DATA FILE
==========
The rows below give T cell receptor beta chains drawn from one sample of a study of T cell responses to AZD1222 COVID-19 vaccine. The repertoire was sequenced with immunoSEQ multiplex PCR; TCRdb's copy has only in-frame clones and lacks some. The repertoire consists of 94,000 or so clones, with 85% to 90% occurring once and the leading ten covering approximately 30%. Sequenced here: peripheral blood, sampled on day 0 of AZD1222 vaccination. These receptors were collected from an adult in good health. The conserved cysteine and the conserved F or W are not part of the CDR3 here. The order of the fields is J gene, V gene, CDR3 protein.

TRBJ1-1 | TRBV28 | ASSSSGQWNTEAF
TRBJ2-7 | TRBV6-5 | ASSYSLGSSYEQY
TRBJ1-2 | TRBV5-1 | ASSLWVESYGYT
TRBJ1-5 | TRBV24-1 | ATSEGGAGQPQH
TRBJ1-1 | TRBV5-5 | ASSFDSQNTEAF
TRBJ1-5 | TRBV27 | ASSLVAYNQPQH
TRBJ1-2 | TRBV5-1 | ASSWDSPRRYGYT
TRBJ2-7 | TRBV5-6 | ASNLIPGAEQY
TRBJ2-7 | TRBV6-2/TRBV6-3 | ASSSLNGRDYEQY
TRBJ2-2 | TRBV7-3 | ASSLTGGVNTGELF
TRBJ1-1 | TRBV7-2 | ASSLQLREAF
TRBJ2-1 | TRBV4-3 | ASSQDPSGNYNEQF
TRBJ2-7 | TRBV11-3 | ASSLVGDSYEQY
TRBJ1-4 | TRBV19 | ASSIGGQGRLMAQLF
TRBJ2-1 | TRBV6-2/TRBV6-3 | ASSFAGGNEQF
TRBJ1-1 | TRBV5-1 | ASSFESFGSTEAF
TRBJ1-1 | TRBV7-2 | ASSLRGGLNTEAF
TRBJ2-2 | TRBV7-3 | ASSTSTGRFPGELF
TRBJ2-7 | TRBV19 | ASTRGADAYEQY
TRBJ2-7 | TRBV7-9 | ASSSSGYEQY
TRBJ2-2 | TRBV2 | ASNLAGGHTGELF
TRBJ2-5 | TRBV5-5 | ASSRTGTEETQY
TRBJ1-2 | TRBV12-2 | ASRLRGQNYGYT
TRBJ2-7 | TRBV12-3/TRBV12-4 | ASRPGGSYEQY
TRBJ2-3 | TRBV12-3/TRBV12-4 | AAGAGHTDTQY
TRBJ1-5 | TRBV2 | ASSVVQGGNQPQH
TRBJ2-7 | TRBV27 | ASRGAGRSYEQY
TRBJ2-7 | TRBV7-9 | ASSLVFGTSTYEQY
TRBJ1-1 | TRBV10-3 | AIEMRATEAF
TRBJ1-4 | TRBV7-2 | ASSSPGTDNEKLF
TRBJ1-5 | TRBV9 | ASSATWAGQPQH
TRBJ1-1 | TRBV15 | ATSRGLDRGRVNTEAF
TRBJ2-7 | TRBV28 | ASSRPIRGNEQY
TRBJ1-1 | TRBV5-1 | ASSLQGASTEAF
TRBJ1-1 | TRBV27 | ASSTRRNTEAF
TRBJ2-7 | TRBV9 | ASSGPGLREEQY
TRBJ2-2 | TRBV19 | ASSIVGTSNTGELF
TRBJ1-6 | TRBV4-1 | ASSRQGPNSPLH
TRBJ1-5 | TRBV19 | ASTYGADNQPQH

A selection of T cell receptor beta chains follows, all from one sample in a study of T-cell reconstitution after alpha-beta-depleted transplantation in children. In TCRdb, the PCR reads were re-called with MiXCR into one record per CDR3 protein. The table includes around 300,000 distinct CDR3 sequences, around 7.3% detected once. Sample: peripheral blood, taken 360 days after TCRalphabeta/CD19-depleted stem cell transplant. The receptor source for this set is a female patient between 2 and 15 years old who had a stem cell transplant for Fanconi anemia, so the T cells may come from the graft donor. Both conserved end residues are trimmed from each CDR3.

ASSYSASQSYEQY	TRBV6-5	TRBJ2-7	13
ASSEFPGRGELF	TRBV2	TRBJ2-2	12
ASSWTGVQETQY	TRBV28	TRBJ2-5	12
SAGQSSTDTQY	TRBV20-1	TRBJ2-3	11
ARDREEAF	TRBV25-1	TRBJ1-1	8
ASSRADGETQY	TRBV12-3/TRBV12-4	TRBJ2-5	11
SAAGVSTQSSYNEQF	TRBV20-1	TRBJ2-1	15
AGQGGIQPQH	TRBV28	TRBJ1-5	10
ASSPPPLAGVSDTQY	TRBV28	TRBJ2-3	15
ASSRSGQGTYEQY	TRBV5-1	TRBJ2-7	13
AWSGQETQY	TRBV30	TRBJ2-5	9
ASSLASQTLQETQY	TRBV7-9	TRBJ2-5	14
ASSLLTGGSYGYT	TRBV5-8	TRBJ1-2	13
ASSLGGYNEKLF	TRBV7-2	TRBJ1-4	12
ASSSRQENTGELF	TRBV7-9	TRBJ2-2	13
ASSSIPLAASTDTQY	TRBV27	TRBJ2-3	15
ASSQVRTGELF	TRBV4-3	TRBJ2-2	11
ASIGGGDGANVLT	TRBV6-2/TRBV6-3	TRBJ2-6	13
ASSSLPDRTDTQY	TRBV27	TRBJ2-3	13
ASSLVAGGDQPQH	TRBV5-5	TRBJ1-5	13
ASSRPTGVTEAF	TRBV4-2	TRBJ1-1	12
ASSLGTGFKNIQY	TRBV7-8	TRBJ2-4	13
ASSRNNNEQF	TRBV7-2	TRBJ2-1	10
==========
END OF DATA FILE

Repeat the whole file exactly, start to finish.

The rows below give T cell receptor beta chains drawn from one sample of a study of T cell responses to AZD1222 COVID-19 vaccine. The repertoire was sequenced with immunoSEQ multiplex PCR; TCRdb's copy has only in-frame clones and lacks some. The repertoire consists of 94,000 or so clones, with 85% to 90% occurring once and the leading ten covering approximately 30%. Sequenced here: peripheral blood, sampled on day 0 of AZD1222 vaccination. These receptors were collected from an adult in good health. The conserved cysteine and the conserved F or W are not part of the CDR3 here. The order of the fields is J gene, V gene, CDR3 protein.

TRBJ1-1 | TRBV28 | ASSSSGQWNTEAF
TRBJ2-7 | TRBV6-5 | ASSYSLGSSYEQY
TRBJ1-2 | TRBV5-1 | ASSLWVESYGYT
TRBJ1-5 | TRBV24-1 | ATSEGGAGQPQH
TRBJ1-1 | TRBV5-5 | ASSFDSQNTEAF
TRBJ1-5 | TRBV27 | ASSLVAYNQPQH
TRBJ1-2 | TRBV5-1 | ASSWDSPRRYGYT
TRBJ2-7 | TRBV5-6 | ASNLIPGAEQY
TRBJ2-7 | TRBV6-2/TRBV6-3 | ASSSLNGRDYEQY
TRBJ2-2 | TRBV7-3 | ASSLTGGVNTGELF
TRBJ1-1 | TRBV7-2 | ASSLQLREAF
TRBJ2-1 | TRBV4-3 | ASSQDPSGNYNEQF
TRBJ2-7 | TRBV11-3 | ASSLVGDSYEQY
TRBJ1-4 | TRBV19 | ASSIGGQGRLMAQLF
TRBJ2-1 | TRBV6-2/TRBV6-3 | ASSFAGGNEQF
TRBJ1-1 | TRBV5-1 | ASSFESFGSTEAF
TRBJ1-1 | TRBV7-2 | ASSLRGGLNTEAF
TRBJ2-2 | TRBV7-3 | ASSTSTGRFPGELF
TRBJ2-7 | TRBV19 | ASTRGADAYEQY
TRBJ2-7 | TRBV7-9 | ASSSSGYEQY
TRBJ2-2 | TRBV2 | ASNLAGGHTGELF
TRBJ2-5 | TRBV5-5 | ASSRTGTEETQY
TRBJ1-2 | TRBV12-2 | ASRLRGQNYGYT
TRBJ2-7 | TRBV12-3/TRBV12-4 | ASRPGGSYEQY
TRBJ2-3 | TRBV12-3/TRBV12-4 | AAGAGHTDTQY
TRBJ1-5 | TRBV2 | ASSVVQGGNQPQH
TRBJ2-7 | TRBV27 | ASRGAGRSYEQY
TRBJ2-7 | TRBV7-9 | ASSLVFGTSTYEQY
TRBJ1-1 | TRBV10-3 | AIEMRATEAF
TRBJ1-4 | TRBV7-2 | ASSSPGTDNEKLF
TRBJ1-5 | TRBV9 | ASSATWAGQPQH
TRBJ1-1 | TRBV15 | ATSRGLDRGRVNTEAF
TRBJ2-7 | TRBV28 | ASSRPIRGNEQY
TRBJ1-1 | TRBV5-1 | ASSLQGASTEAF
TRBJ1-1 | TRBV27 | ASSTRRNTEAF
TRBJ2-7 | TRBV9 | ASSGPGLREEQY
TRBJ2-2 | TRBV19 | ASSIVGTSNTGELF
TRBJ1-6 | TRBV4-1 | ASSRQGPNSPLH
TRBJ1-5 | TRBV19 | ASTYGADNQPQH

A selection of T cell receptor beta chains follows, all from one sample in a study of T-cell reconstitution after alpha-beta-depleted transplantation in children. In TCRdb, the PCR reads were re-called with MiXCR into one record per CDR3 protein. The table includes around 300,000 distinct CDR3 sequences, around 7.3% detected once. Sample: peripheral blood, taken 360 days after TCRalphabeta/CD19-depleted stem cell transplant. The receptor source for this set is a female patient between 2 and 15 years old who had a stem cell transplant for Fanconi anemia, so the T cells may come from the graft donor. Both conserved end residues are trimmed from each CDR3.

ASSYSASQSYEQY	TRBV6-5	TRBJ2-7	13
ASSEFPGRGELF	TRBV2	TRBJ2-2	12
ASSWTGVQETQY	TRBV28	TRBJ2-5	12
SAGQSSTDTQY	TRBV20-1	TRBJ2-3	11
ARDREEAF	TRBV25-1	TRBJ1-1	8
ASSRADGETQY	TRBV12-3/TRBV12-4	TRBJ2-5	11
SAAGVSTQSSYNEQF	TRBV20-1	TRBJ2-1	15
AGQGGIQPQH	TRBV28	TRBJ1-5	10
ASSPPPLAGVSDTQY	TRBV28	TRBJ2-3	15
ASSRSGQGTYEQY	TRBV5-1	TRBJ2-7	13
AWSGQETQY	TRBV30	TRBJ2-5	9
ASSLASQTLQETQY	TRBV7-9	TRBJ2-5	14
ASSLLTGGSYGYT	TRBV5-8	TRBJ1-2	13
ASSLGGYNEKLF	TRBV7-2	TRBJ1-4	12
ASSSRQENTGELF	TRBV7-9	TRBJ2-2	13
ASSSIPLAASTDTQY	TRBV27	TRBJ2-3	15
ASSQVRTGELF	TRBV4-3	TRBJ2-2	11
ASIGGGDGANVLT	TRBV6-2/TRBV6-3	TRBJ2-6	13
ASSSLPDRTDTQY	TRBV27	TRBJ2-3	13
ASSLVAGGDQPQH	TRBV5-5	TRBJ1-5	13
ASSRPTGVTEAF	TRBV4-2	TRBJ1-1	12
ASSLGTGFKNIQY	TRBV7-8	TRBJ2-4	13
ASSRNNNEQF	TRBV7-2	TRBJ2-1	10